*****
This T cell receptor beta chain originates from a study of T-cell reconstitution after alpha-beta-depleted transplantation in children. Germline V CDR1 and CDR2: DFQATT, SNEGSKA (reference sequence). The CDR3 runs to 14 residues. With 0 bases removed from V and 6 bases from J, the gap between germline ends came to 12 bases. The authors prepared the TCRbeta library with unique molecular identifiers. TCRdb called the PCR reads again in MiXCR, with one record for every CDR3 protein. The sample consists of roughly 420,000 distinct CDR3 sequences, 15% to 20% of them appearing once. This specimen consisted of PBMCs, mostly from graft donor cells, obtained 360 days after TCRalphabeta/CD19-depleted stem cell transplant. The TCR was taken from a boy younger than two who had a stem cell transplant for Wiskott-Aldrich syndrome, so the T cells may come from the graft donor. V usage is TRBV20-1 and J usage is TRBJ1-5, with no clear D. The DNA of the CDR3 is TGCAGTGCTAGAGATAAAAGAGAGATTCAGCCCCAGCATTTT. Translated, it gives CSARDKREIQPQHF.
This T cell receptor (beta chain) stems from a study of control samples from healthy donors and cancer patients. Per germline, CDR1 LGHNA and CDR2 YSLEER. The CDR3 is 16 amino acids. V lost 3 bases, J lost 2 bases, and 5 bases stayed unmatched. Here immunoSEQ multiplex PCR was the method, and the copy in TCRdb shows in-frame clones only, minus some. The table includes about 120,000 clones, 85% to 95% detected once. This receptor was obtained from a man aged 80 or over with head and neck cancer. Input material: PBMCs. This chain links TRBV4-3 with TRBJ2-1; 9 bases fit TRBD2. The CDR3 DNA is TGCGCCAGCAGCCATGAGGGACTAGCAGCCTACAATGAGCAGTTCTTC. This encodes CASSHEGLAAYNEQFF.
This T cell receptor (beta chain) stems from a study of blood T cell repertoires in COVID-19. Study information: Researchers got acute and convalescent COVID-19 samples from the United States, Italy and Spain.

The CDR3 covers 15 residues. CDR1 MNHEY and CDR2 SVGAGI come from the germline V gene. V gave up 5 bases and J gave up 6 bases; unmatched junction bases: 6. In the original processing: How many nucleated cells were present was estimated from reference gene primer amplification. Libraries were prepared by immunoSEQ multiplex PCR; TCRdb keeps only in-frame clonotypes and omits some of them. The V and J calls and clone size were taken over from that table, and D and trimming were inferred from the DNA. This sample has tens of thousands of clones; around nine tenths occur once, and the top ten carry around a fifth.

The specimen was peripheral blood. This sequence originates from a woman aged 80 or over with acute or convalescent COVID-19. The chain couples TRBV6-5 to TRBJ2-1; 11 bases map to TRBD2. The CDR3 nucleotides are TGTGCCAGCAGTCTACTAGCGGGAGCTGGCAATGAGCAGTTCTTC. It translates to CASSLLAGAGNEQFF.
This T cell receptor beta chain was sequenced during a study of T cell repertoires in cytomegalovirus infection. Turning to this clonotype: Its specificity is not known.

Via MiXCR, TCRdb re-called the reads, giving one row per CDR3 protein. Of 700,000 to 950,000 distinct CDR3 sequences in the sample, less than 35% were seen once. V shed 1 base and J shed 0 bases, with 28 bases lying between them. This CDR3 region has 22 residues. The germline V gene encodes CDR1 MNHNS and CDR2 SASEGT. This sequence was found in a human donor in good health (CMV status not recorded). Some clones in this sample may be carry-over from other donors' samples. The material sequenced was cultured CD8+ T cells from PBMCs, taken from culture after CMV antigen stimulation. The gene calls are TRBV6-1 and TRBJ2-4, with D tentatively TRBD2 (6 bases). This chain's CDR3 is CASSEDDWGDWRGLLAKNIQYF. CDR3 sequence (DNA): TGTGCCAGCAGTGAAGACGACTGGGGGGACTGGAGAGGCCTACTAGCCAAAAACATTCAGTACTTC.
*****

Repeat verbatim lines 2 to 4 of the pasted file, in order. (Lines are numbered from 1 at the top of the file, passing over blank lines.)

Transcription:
This T cell receptor (beta chain) stems from a study of control samples from healthy donors and cancer patients. Per germline, CDR1 LGHNA and CDR2 YSLEER. The CDR3 is 16 amino acids. V lost 3 bases, J lost 2 bases, and 5 bases stayed unmatched. Here immunoSEQ multiplex PCR was the method, and the copy in TCRdb shows in-frame clones only, minus some. The table includes about 120,000 clones, 85% to 95% detected once. This receptor was obtained from a man aged 80 or over with head and neck cancer. Input material: PBMCs. This chain links TRBV4-3 with TRBJ2-1; 9 bases fit TRBD2. The CDR3 DNA is TGCGCCAGCAGCCATGAGGGACTAGCAGCCTACAATGAGCAGTTCTTC. This encodes CASSHEGLAAYNEQFF.
This T cell receptor (beta chain) stems from a study of blood T cell repertoires in COVID-19. Study information: Researchers got acute and convalescent COVID-19 samples from the United States, Italy and Spain.

The CDR3 covers 15 residues. CDR1 MNHEY and CDR2 SVGAGI come from the germline V gene. V gave up 5 bases and J gave up 6 bases; unmatched junction bases: 6. In the original processing: How many nucleated cells were present was estimated from reference gene primer amplification. Libraries were prepared by immunoSEQ multiplex PCR; TCRdb keeps only in-frame clonotypes and omits some of them. The V and J calls and clone size were taken over from that table, and D and trimming were inferred from the DNA. This sample has tens of thousands of clones; around nine tenths occur once, and the top ten carry around a fifth.